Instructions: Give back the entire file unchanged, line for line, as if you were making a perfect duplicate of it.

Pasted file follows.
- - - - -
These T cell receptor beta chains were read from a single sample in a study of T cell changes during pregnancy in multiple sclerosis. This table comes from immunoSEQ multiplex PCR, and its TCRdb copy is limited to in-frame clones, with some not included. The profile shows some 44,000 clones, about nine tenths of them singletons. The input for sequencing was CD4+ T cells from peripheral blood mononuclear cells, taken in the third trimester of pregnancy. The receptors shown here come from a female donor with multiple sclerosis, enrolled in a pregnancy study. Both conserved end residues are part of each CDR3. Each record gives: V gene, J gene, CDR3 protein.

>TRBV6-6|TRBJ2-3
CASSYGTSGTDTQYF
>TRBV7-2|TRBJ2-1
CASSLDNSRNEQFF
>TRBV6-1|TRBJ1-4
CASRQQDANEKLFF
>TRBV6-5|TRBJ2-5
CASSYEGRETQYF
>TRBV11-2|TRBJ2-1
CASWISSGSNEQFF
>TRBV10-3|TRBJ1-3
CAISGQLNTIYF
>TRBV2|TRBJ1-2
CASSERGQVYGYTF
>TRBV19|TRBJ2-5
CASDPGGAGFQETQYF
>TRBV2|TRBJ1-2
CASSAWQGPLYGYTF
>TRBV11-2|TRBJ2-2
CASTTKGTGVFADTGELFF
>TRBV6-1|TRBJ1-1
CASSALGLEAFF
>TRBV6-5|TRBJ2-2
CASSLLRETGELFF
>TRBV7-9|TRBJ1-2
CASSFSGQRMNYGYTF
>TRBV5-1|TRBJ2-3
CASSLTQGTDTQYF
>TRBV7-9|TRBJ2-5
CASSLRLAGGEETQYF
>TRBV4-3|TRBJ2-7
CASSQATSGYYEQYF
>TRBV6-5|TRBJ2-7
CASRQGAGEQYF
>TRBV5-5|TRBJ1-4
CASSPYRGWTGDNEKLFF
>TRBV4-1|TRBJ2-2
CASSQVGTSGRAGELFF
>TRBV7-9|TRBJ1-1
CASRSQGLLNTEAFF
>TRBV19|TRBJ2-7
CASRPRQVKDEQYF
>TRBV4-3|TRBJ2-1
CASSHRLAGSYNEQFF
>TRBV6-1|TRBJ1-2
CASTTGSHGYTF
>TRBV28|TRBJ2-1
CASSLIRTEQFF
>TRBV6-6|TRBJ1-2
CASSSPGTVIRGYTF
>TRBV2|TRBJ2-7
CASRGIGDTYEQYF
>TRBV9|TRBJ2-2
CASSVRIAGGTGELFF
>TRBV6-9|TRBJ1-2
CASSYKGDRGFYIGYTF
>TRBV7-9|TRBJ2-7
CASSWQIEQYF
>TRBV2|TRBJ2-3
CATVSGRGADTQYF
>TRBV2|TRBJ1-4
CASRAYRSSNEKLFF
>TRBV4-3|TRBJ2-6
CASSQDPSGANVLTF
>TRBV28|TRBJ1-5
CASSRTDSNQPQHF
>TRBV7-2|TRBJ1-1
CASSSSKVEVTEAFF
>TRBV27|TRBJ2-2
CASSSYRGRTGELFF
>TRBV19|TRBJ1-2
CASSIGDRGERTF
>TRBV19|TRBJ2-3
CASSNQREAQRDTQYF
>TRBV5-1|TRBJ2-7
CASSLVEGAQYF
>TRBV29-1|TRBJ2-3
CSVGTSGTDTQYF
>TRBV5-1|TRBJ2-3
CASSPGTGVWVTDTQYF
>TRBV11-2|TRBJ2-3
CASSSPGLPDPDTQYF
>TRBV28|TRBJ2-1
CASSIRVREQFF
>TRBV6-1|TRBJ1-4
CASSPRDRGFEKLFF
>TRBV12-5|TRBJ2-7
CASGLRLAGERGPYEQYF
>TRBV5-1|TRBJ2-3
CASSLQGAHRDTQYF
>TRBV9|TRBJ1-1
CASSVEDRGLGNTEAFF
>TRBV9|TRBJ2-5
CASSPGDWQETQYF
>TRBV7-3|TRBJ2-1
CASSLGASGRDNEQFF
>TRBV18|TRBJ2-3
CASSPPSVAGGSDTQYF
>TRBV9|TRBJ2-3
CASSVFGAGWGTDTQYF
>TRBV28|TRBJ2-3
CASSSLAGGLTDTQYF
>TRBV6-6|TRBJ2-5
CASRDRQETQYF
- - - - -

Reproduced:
These T cell receptor beta chains were read from a single sample in a study of T cell changes during pregnancy in multiple sclerosis. This table comes from immunoSEQ multiplex PCR, and its TCRdb copy is limited to in-frame clones, with some not included. The profile shows some 44,000 clones, about nine tenths of them singletons. The input for sequencing was CD4+ T cells from peripheral blood mononuclear cells, taken in the third trimester of pregnancy. The receptors shown here come from a female donor with multiple sclerosis, enrolled in a pregnancy study. Both conserved end residues are part of each CDR3. Each record gives: V gene, J gene, CDR3 protein.

>TRBV6-6|TRBJ2-3
CASSYGTSGTDTQYF
>TRBV7-2|TRBJ2-1
CASSLDNSRNEQFF
>TRBV6-1|TRBJ1-4
CASRQQDANEKLFF
>TRBV6-5|TRBJ2-5
CASSYEGRETQYF
>TRBV11-2|TRBJ2-1
CASWISSGSNEQFF
>TRBV10-3|TRBJ1-3
CAISGQLNTIYF
>TRBV2|TRBJ1-2
CASSERGQVYGYTF
>TRBV19|TRBJ2-5
CASDPGGAGFQETQYF
>TRBV2|TRBJ1-2
CASSAWQGPLYGYTF
>TRBV11-2|TRBJ2-2
CASTTKGTGVFADTGELFF
>TRBV6-1|TRBJ1-1
CASSALGLEAFF
>TRBV6-5|TRBJ2-2
CASSLLRETGELFF
>TRBV7-9|TRBJ1-2
CASSFSGQRMNYGYTF
>TRBV5-1|TRBJ2-3
CASSLTQGTDTQYF
>TRBV7-9|TRBJ2-5
CASSLRLAGGEETQYF
>TRBV4-3|TRBJ2-7
CASSQATSGYYEQYF
>TRBV6-5|TRBJ2-7
CASRQGAGEQYF
>TRBV5-5|TRBJ1-4
CASSPYRGWTGDNEKLFF
>TRBV4-1|TRBJ2-2
CASSQVGTSGRAGELFF
>TRBV7-9|TRBJ1-1
CASRSQGLLNTEAFF
>TRBV19|TRBJ2-7
CASRPRQVKDEQYF
>TRBV4-3|TRBJ2-1
CASSHRLAGSYNEQFF
>TRBV6-1|TRBJ1-2
CASTTGSHGYTF
>TRBV28|TRBJ2-1
CASSLIRTEQFF
>TRBV6-6|TRBJ1-2
CASSSPGTVIRGYTF
>TRBV2|TRBJ2-7
CASRGIGDTYEQYF
>TRBV9|TRBJ2-2
CASSVRIAGGTGELFF
>TRBV6-9|TRBJ1-2
CASSYKGDRGFYIGYTF
>TRBV7-9|TRBJ2-7
CASSWQIEQYF
>TRBV2|TRBJ2-3
CATVSGRGADTQYF
>TRBV2|TRBJ1-4
CASRAYRSSNEKLFF
>TRBV4-3|TRBJ2-6
CASSQDPSGANVLTF
>TRBV28|TRBJ1-5
CASSRTDSNQPQHF
>TRBV7-2|TRBJ1-1
CASSSSKVEVTEAFF
>TRBV27|TRBJ2-2
CASSSYRGRTGELFF
>TRBV19|TRBJ1-2
CASSIGDRGERTF
>TRBV19|TRBJ2-3
CASSNQREAQRDTQYF
>TRBV5-1|TRBJ2-7
CASSLVEGAQYF
>TRBV29-1|TRBJ2-3
CSVGTSGTDTQYF
>TRBV5-1|TRBJ2-3
CASSPGTGVWVTDTQYF
>TRBV11-2|TRBJ2-3
CASSSPGLPDPDTQYF
>TRBV28|TRBJ2-1
CASSIRVREQFF
>TRBV6-1|TRBJ1-4
CASSPRDRGFEKLFF
>TRBV12-5|TRBJ2-7
CASGLRLAGERGPYEQYF
>TRBV5-1|TRBJ2-3
CASSLQGAHRDTQYF
>TRBV9|TRBJ1-1
CASSVEDRGLGNTEAFF
>TRBV9|TRBJ2-5
CASSPGDWQETQYF
>TRBV7-3|TRBJ2-1
CASSLGASGRDNEQFF
>TRBV18|TRBJ2-3
CASSPPSVAGGSDTQYF
>TRBV9|TRBJ2-3
CASSVFGAGWGTDTQYF
>TRBV28|TRBJ2-3
CASSSLAGGLTDTQYF
>TRBV6-6|TRBJ2-5
CASRDRQETQYF